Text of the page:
Almost exactly a year after revealing its plans to move toward drug discovery [BioInform 07-09-01], London-based Inpharmatica has cemented its commitment with the launch of a new informatics-driven platform that it intends to use for its own discovery activities as well as in research collaborations.
The platform, called PharmaCarta, is a souped-up version of the company’s cheminformatics system, previously known as Chematica. The company has added the technology behind its flagship Biopendium proteome annotation database, along with several other new features, said David Ricketts, vice president of business development. PharmaCarta takes a “proteome-wide view” of the druggable genome, Ricketts said, and has the added advantage of annotation data available via Inpharmatica’s Biopendium development partnership with Celera Genomics.
Inpharmatica is currently in talks with several companies interested in putting the technology to work, Ricketts said. The company has a 2,500-processor compute farm at its disposal to meet the demands of its intended customer base, he added.
But the company isn’t abandoning the database business that brought it to this point. Inpharmatica has also expanded its line of Biopendium products with the launch of Biotech Biopendium, a version of the resource that allows customers to purchase components of the entire system for smaller groups of users, which dramatically lowers the pricing system. As a rough estimate, Ricketts said a two-user license using a hosted model would run in the neighborhood of $225,000 per year, compared with the other end of the scale — $1 million to $2 million for a “fully kitted” installed system for unlimited users at a pharmaceutical company.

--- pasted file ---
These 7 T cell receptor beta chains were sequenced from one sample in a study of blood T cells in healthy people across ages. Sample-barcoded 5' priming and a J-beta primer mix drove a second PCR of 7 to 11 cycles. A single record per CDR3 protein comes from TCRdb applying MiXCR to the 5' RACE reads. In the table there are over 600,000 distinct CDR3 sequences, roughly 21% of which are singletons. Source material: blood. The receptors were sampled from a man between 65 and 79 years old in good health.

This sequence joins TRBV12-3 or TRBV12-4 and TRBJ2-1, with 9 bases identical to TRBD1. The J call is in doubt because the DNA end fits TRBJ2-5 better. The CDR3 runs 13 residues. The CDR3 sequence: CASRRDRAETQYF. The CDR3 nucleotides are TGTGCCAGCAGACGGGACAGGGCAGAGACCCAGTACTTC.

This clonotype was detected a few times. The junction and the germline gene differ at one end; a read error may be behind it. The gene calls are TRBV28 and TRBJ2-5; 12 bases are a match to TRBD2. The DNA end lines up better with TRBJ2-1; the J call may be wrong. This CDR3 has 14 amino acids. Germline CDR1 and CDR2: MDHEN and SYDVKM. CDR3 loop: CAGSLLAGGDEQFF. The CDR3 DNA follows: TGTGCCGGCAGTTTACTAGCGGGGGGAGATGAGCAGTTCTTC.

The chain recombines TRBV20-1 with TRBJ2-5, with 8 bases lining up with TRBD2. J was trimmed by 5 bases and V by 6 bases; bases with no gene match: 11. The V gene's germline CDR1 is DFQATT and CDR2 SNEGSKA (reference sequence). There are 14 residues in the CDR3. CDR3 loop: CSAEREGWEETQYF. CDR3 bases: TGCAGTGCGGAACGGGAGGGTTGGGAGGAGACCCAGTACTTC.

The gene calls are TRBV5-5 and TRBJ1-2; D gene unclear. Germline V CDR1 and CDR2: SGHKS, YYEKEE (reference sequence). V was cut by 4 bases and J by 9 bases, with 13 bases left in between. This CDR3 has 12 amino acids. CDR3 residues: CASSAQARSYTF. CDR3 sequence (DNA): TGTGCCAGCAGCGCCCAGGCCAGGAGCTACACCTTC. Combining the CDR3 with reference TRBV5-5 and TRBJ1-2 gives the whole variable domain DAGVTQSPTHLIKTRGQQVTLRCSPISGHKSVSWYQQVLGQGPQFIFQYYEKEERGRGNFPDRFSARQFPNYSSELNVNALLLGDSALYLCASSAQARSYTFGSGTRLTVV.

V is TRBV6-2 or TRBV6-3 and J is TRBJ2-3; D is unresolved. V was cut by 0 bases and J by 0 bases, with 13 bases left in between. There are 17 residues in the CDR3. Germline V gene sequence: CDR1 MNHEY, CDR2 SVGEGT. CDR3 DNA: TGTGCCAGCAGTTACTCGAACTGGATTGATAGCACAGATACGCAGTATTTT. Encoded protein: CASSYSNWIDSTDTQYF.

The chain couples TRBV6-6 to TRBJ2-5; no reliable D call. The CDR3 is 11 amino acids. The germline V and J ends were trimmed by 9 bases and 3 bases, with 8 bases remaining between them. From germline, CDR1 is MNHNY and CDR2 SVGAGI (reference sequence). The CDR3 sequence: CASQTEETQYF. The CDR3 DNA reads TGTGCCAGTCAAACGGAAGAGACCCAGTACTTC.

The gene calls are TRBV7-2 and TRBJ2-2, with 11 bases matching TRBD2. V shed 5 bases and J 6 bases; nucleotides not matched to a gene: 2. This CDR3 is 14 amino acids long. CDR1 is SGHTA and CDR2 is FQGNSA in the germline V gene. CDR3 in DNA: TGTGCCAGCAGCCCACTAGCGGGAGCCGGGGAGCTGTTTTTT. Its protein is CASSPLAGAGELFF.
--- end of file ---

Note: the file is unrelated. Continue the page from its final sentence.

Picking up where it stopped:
Available modules include a site version that integrates customers’ proprietary data along with Biopendium’s data, an interactive genome threader module for structural annotation, and a bioarray module that allows users to access large data sets from microarray gene expression experiments.
Biopendium will remain Inpharmatica’s “bread-and-butter” business for the time being, Ricketts said, at least until royalties from the drug discovery business appear on the books.